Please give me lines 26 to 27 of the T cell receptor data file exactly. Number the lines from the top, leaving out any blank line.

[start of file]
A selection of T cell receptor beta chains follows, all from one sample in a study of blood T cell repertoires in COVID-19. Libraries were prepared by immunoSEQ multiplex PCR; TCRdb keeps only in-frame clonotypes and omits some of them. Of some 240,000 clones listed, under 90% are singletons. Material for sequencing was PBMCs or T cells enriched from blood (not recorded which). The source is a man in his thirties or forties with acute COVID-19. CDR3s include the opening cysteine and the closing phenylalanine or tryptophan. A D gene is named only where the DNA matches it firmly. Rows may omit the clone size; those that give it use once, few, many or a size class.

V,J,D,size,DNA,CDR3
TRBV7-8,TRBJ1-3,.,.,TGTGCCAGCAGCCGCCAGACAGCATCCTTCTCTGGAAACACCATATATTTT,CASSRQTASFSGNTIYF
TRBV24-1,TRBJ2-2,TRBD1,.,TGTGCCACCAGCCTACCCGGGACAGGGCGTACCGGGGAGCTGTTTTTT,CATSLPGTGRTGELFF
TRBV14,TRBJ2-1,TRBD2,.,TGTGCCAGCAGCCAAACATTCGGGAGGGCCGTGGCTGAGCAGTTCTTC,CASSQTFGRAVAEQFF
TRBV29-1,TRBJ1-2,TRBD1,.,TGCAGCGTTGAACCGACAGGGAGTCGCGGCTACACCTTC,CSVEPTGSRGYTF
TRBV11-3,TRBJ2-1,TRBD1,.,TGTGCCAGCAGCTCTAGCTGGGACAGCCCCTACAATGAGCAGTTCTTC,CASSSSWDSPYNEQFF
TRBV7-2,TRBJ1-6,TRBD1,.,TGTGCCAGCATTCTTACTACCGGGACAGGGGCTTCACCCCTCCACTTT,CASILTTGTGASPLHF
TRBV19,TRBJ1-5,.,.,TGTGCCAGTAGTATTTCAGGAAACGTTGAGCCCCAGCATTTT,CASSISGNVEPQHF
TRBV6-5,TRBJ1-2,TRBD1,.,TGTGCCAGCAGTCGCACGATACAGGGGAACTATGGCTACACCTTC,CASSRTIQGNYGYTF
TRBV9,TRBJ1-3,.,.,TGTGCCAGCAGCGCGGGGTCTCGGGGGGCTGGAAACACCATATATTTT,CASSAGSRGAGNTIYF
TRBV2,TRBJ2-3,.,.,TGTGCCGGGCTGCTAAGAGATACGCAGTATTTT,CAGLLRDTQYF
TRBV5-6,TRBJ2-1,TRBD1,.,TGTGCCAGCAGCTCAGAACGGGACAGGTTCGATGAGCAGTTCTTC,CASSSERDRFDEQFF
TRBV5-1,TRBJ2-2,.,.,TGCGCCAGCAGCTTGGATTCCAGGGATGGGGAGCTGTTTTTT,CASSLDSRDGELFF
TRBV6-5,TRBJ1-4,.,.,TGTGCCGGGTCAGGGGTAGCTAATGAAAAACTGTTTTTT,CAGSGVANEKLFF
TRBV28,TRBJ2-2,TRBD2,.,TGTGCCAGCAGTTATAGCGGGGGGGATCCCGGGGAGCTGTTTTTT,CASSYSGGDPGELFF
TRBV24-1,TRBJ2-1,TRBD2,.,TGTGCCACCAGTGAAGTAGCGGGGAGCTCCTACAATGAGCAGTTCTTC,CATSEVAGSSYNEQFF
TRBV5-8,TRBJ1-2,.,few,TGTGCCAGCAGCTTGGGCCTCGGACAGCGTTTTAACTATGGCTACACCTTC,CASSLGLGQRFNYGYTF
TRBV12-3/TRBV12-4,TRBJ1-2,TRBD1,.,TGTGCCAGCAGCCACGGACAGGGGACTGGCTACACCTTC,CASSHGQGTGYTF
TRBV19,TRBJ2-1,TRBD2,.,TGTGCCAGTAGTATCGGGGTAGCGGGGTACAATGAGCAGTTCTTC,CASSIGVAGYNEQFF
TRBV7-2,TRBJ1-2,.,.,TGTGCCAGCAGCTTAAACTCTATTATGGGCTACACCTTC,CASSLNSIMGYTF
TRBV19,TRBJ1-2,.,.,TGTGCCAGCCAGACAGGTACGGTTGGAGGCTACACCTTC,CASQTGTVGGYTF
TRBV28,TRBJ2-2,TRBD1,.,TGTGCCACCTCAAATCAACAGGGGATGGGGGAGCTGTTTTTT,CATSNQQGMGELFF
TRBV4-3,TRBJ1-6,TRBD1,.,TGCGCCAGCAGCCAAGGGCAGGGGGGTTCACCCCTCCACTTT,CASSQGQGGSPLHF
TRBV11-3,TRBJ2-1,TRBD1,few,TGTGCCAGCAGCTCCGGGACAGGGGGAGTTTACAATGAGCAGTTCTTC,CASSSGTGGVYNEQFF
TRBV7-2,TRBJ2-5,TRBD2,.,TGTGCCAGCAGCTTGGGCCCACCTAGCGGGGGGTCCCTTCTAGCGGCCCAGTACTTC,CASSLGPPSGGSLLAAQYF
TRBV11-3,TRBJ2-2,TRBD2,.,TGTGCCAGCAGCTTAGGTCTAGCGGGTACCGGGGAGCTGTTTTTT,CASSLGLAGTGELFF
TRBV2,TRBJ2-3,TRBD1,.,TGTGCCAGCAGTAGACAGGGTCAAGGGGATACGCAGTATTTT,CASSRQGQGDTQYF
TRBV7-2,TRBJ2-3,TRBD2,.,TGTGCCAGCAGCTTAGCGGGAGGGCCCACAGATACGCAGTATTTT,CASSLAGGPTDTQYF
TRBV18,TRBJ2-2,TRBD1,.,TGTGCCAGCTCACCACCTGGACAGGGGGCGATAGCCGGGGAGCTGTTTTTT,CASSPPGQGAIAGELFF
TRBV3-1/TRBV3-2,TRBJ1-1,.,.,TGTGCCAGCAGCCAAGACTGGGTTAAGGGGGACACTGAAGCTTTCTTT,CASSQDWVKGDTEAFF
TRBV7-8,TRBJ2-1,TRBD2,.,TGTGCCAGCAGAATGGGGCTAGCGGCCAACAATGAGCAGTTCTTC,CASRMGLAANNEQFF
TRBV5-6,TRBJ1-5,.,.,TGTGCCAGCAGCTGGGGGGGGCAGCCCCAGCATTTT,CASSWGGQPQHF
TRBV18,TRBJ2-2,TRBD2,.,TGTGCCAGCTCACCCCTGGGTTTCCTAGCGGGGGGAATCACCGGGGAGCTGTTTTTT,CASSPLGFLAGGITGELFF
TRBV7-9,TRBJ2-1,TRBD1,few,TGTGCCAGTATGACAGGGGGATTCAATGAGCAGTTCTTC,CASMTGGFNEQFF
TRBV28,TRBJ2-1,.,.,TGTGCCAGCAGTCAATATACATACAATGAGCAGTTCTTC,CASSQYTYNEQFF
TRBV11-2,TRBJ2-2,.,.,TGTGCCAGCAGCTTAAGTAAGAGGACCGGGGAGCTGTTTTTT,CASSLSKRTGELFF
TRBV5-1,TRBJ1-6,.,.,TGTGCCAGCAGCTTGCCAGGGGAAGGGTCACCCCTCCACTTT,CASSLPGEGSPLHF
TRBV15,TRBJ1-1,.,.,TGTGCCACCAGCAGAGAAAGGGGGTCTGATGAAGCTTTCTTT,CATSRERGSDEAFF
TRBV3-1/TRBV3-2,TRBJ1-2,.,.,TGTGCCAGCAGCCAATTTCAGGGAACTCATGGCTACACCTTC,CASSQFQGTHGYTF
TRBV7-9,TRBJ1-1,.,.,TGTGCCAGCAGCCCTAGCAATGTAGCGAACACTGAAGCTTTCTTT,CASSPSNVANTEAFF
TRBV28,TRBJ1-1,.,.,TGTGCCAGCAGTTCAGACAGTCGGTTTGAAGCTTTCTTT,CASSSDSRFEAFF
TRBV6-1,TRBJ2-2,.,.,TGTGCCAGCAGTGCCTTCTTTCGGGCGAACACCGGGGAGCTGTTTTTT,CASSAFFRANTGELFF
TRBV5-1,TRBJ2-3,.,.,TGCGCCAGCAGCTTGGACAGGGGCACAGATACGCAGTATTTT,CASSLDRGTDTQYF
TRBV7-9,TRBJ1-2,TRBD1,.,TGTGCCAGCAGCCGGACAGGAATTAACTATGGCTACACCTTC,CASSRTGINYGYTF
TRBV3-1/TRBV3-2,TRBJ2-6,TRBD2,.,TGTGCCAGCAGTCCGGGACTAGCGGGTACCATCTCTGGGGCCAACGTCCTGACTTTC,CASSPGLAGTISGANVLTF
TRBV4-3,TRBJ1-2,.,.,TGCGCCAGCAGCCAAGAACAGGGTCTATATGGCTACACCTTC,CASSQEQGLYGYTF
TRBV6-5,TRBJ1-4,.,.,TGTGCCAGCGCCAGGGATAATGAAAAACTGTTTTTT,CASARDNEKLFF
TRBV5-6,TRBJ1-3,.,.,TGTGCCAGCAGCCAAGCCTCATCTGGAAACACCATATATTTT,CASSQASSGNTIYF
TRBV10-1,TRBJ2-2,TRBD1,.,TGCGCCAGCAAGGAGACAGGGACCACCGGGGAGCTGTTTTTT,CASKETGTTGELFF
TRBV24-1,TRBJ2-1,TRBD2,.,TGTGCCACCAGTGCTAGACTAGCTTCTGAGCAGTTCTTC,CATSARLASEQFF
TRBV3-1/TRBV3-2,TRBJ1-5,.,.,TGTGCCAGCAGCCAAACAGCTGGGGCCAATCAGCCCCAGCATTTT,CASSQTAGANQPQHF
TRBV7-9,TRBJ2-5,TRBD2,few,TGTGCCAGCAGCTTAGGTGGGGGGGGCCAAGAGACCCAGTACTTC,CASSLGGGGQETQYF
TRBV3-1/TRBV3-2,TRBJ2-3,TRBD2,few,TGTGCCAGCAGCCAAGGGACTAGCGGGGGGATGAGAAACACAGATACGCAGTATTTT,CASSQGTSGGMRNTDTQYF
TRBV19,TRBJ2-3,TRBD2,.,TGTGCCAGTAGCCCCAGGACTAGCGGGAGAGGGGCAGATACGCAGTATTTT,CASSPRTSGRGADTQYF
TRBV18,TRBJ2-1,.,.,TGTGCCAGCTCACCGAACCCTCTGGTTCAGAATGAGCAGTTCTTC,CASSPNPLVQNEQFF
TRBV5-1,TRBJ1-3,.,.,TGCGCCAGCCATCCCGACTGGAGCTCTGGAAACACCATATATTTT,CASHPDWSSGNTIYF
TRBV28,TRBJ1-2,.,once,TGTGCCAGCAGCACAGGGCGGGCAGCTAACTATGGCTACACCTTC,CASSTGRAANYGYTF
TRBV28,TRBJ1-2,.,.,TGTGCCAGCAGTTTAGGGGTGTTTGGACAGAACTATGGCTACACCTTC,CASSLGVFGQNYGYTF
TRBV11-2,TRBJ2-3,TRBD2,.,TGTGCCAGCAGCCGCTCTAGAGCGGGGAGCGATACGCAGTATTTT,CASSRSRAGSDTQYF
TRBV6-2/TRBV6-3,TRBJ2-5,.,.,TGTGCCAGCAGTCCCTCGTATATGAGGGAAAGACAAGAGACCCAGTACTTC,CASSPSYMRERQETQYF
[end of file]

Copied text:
TRBV7-2,TRBJ2-5,TRBD2,.,TGTGCCAGCAGCTTGGGCCCACCTAGCGGGGGGTCCCTTCTAGCGGCCCAGTACTTC,CASSLGPPSGGSLLAAQYF
TRBV11-3,TRBJ2-2,TRBD2,.,TGTGCCAGCAGCTTAGGTCTAGCGGGTACCGGGGAGCTGTTTTTT,CASSLGLAGTGELFF